To compensate for loss of aircraft cylin-
der pressure as the oxygen cools to ambi-
ent temperature after recharging, the cyl-
inder should be charged initially to
approximately 10% over prescribed pres-
sure. Experience will determine what ini-
tial pressure should be used to compen-
sate for the subsequent pressure loss upon
cooling. A small top-off will create little
heat. A complete recharge will create sub-
The final stabilized cylinder pressure should be
adjusted for ambient temperature per figure 2-31.
7. Disconnect oxygen hose from oxygen
servicing unit and tiller valve.
8. Install protective cap on oxygen filler
9. Install oxygen access door.
2-103. GROUND HANDLING.
Ground handling covers all the essential infor-
mation concerning movement and handling of the
aircraft while on the ground. The following para-
graphs give, in detail, the instructions and precau-
tions necessary to accomplish ground handling func-
tions. Parking, covers, ground handling and towing
equipment are shown in figure 2-32.
General Ground Handling Procedure. Acci-
dents resulting in injury to personnel and damage to
equipment can be avoided or minimized by close
observance of existing safety standard and recog-
nized ground handling procedures. Carelessness or
insufficient knowledge of the aircraft or equipment
being handled can be fatal. The applicable technical
manuals and pertinent directives should be studied
for familiarization with the aircraft, its components,
and the ground handling procedures applicable to it,
before attempting to accomplish ground handling.
Ground Handling Safety Practice. Aircraft
equipped with turboprop engines require additional
maintenance safety practices. The following list of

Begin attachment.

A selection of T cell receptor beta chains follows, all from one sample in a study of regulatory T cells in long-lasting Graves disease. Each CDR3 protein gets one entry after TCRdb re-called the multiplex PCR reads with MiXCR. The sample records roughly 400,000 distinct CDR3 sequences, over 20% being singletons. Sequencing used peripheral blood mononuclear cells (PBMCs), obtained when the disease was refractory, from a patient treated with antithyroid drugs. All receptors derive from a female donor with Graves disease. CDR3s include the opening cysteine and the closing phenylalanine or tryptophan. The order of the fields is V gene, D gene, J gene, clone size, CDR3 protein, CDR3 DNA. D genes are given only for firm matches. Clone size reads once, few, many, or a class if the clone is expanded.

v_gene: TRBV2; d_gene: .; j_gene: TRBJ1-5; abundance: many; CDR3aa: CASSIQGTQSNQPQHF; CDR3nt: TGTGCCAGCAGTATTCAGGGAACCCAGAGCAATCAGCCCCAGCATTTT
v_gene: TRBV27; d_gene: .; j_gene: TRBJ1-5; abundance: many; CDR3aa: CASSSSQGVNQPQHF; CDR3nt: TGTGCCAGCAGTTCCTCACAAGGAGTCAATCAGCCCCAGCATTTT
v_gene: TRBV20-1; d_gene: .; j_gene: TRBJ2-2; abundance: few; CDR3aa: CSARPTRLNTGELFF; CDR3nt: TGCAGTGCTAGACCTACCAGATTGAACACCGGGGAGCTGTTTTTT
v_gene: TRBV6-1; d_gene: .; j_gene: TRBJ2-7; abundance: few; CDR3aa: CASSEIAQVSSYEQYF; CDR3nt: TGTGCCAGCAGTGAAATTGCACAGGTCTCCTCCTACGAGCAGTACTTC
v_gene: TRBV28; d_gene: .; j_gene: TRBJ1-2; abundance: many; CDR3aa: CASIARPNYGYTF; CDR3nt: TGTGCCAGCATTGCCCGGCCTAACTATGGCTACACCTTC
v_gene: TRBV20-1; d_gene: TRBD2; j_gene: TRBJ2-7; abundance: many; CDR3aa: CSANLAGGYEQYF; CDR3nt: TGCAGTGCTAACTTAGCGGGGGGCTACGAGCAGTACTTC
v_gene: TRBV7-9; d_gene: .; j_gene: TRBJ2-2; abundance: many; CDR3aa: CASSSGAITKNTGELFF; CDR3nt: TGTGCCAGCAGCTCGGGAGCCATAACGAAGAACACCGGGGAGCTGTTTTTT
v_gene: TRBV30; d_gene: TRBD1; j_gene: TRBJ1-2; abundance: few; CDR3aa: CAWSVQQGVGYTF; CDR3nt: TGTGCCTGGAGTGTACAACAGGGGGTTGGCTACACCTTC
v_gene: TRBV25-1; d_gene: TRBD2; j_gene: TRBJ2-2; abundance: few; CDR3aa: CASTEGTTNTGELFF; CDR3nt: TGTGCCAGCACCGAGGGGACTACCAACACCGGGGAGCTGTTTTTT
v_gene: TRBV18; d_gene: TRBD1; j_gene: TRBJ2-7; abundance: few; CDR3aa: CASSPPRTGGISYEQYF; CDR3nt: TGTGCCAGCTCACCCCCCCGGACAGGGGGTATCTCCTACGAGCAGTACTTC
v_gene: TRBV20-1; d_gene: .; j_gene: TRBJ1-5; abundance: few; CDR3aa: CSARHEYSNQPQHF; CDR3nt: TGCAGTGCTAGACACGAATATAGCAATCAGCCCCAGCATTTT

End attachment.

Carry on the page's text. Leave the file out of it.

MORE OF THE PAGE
safety practices should be observed at all times to
prevent possible injury to personnel and/or damaged
or destroyed aircraft:
(1.) Keep intake air ducts free of loose
articles such as rags, tools, etc.
Stay clear of exhaust outlet areas.
During ground runup, make sure the
brakes are firmly set.
Keep area fore and aft of propellers
clear of maintenance equipment.
(5.) Do not operate engines with control
surfaces in the locked position.
Do not attempt towing or taxiing of
the aircraft with control surfaces in the locked posi-
When high winds are present, do not
unlock the control surfaces until prepared to prop-
erly operate them.
(8.) Do not operate engines while towing
equipment is attached to the aircraft, or while the
aircraft is tied down.
Check the nose wheel position. Unless
it is in the centered position, avoid operating the
engines at high power settings.
(10.) Hold control surfaces in the neutral
position when the engines are being operated at high
(11.) When moving the aircraft, do not
push on propeller deicing boots. Damage to the
heating elements may result.
Moving Aircraft on Ground. Aircraft on the
ground shall be moved in accordance with the fol-
(1.) Taxiing. Taxiing shall be in accor-
dance with chapter 8.
When the aircraft is being towed, a quali-
fied person must be in the pilots seat to
maintain control by use of the brakes.
When towing, do not exceed nose gear
turn limits. Avoid short radius turns, and
always keep the inside or pivot wheel
turning during the operation. Do not tow
aircraft with rudder locks installed, as
severe damage to the nose steering linkage
can result. When moving the aircraft
backwards, do not apply the brakes
abruptly. Tow the aircraft slowly, avoid-
ing sudden stops, especially over snowy,
icy, rough, soggy, or muddy terrain. In
arctic climates, the aircraft must be towed
by the main gears, as an immense break-
away load, resulting from ice, frozen tires,
and stiffened grease in the wheel bearings
may damage the nose gear.